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Chapter 1. Introducing PowerPoint 2003 > Exploring New PowerPoint 2003 Features

Exploring New PowerPoint 2003 Features

PowerPoint 2003 includes many new features that users of previous versions will enjoy. This new version of PowerPoint focuses particularly on user productivity and integration with the Web. Some new features that might interest you include the following:

  • Smart tags— PowerPoint now offers smart tags, which let you do things in PowerPoint that you would normally use other programs to do. PowerPoint recognizes certain information in your text—such as names, telephone numbers, or stock ticker symbols—and makes smart tags from them. The smart tag links to a program that lets you do something with the information, such as create a contact in Microsoft Outlook, or see a graph of a stock's performance.

    → For more information about smart tags, see Chapter 3, “Working with Text,” p. 63.

  • More task panes— The Research task pane puts a host of reference books and Web sites at your disposal, including dictionaries, thesauruses, translation services, an encyclopedia, and business and financial research sites. The Shared Workspace task pane helps you work on presentations you're developing with others in a central location called a document workspace.

    → For more information about task panes, seeUsing Task Panes” later in this chapter, p. 15.

  • Improved viewer— Microsoft has updated the PowerPoint Viewer, a program you can use to display a presentation on a computer that does not have PowerPoint. The Viewer is now freely distributable and, unlike earlier versions, can show animation.

    → For more information about the PowerPoint Viewer, see Chapter 9, “Presenting a Slideshow,” p. 175.

  • Package to CD— If your computer includes a CD writer, you can use Package to CD to make CDs of your presentations so that you can easily carry them with you. Package to CD also places the PowerPoint Viewer on the CD so that you can give your presentation on a PC that doesn't have PowerPoint. Package to CD replaces the Pack 'n Go feature in previous versions of PowerPoint.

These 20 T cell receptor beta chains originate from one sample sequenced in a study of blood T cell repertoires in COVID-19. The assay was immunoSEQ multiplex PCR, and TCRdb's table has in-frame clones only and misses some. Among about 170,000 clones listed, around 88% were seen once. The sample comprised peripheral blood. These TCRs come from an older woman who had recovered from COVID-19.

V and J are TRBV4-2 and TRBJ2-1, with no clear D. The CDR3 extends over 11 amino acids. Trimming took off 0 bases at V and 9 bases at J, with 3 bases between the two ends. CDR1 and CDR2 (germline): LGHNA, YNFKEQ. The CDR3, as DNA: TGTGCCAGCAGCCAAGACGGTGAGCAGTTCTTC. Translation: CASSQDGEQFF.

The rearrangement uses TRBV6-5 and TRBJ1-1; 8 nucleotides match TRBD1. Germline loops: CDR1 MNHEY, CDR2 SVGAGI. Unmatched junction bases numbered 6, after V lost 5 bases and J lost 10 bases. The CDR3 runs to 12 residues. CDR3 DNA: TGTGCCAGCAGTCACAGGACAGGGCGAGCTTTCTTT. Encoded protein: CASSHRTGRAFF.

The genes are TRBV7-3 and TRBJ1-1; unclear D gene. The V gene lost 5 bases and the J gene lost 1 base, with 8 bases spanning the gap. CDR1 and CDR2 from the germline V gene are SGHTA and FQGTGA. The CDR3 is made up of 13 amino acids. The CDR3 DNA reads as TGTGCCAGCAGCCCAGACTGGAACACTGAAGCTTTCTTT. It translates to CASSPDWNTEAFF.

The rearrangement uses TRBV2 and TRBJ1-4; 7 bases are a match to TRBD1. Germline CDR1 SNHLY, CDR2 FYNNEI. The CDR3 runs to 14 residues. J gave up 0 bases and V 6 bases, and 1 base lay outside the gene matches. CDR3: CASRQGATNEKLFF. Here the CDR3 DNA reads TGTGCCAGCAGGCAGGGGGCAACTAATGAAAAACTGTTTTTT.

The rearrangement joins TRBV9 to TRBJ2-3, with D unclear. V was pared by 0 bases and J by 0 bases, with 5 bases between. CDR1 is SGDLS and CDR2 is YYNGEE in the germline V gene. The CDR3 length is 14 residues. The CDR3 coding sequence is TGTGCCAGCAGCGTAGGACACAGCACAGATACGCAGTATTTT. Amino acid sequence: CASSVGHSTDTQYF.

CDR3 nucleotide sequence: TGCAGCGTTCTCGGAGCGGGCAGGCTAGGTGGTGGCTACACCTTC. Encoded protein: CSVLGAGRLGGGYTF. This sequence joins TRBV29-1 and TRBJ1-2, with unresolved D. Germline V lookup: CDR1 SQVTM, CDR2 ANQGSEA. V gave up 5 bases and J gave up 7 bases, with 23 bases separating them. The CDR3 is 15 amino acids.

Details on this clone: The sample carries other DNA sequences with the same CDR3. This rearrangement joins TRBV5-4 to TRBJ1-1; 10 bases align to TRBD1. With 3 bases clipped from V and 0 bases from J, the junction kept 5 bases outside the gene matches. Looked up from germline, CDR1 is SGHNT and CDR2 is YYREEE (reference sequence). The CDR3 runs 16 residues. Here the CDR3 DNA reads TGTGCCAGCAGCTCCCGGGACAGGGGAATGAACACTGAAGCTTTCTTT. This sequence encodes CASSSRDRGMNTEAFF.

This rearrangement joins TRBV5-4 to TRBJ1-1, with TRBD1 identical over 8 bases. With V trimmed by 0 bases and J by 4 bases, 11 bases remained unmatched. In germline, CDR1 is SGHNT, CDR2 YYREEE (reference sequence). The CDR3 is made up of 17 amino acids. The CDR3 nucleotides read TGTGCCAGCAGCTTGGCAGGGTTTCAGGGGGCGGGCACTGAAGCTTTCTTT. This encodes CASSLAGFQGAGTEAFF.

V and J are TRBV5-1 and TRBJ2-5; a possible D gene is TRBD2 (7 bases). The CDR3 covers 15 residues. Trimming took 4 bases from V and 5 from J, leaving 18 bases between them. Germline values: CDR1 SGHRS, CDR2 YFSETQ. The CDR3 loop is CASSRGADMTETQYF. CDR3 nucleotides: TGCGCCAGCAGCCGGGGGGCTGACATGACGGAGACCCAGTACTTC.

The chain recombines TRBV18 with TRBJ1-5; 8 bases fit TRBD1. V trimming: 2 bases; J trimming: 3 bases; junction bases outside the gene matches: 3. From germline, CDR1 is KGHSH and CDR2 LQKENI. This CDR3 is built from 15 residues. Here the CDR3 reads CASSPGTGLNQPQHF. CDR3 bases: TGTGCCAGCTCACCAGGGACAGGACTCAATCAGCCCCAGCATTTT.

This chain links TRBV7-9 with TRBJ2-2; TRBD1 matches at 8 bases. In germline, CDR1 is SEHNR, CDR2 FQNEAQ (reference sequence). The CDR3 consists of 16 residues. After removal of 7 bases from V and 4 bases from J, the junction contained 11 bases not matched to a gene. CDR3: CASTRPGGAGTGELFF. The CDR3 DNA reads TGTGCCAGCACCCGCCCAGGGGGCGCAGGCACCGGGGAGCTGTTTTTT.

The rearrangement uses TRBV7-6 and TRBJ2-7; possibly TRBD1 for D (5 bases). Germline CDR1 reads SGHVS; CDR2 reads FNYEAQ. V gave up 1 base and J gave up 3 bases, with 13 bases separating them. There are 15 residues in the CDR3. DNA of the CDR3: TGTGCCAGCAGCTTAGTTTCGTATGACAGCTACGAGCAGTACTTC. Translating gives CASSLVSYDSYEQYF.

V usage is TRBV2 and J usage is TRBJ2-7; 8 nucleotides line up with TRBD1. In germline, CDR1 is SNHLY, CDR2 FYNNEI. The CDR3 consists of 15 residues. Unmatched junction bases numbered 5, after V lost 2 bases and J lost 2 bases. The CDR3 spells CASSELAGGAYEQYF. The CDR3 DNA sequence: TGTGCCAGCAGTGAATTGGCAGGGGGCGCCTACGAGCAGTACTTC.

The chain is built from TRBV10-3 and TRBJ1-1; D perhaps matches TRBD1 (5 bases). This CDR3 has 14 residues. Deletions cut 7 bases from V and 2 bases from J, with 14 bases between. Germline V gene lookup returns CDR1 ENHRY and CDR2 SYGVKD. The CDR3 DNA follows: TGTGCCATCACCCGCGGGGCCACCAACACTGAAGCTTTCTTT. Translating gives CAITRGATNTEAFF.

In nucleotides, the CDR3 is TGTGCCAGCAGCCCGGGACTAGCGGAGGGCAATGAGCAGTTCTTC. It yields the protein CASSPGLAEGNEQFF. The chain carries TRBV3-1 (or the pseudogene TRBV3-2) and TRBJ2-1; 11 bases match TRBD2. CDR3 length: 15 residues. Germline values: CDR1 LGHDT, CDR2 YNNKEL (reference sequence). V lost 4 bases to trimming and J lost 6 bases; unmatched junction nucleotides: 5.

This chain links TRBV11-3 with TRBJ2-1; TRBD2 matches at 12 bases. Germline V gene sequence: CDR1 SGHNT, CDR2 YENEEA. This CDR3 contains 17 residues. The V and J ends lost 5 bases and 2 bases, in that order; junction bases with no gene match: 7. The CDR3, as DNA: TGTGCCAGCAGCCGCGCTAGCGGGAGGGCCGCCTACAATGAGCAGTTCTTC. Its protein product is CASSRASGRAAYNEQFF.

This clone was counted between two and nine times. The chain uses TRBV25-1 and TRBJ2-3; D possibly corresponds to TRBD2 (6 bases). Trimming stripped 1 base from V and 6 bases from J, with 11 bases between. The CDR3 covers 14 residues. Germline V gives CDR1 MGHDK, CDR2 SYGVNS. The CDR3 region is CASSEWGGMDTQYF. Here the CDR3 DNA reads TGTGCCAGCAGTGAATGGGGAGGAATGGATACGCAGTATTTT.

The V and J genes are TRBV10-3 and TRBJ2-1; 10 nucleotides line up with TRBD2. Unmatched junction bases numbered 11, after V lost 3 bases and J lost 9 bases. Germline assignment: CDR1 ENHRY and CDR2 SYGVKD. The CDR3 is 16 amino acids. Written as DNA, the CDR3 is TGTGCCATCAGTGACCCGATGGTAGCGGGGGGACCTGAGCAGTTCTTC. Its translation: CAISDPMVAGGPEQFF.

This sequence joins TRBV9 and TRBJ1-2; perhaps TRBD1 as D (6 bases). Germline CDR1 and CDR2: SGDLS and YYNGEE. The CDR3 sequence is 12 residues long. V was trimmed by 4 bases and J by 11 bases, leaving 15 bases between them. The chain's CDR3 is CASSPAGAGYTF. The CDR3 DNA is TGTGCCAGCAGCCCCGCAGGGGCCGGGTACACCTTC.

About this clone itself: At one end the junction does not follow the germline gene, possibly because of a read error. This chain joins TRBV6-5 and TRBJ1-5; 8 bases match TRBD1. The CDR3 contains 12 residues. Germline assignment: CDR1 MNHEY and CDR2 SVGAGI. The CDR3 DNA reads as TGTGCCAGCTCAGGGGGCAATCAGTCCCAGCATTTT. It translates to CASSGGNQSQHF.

→ For more information about Package to CD, see Chapter 9, “Presenting a Slideshow,” p. 175.

  • Integration with Windows Media Player— When your presentation includes audio and video clips, PowerPoint now uses Windows Media Player to play them within the presentation. You get a panel of controls that let you stop the clip, replay it, adjust its volume, and more.

    → For more information about the integration with Windows Media Player, see Chapter 9, “Presenting a Slideshow,” p. 175.

  • Document workspaces (collaborative authoring)— A document workspace makes it easier to work with others to create, edit, and review a presentation. The presentation is stored in the document workspace, which everybody accesses. The document workspace is a Microsoft SharePoint Services site, so you need SharePoint installed on a server to use document workspaces.



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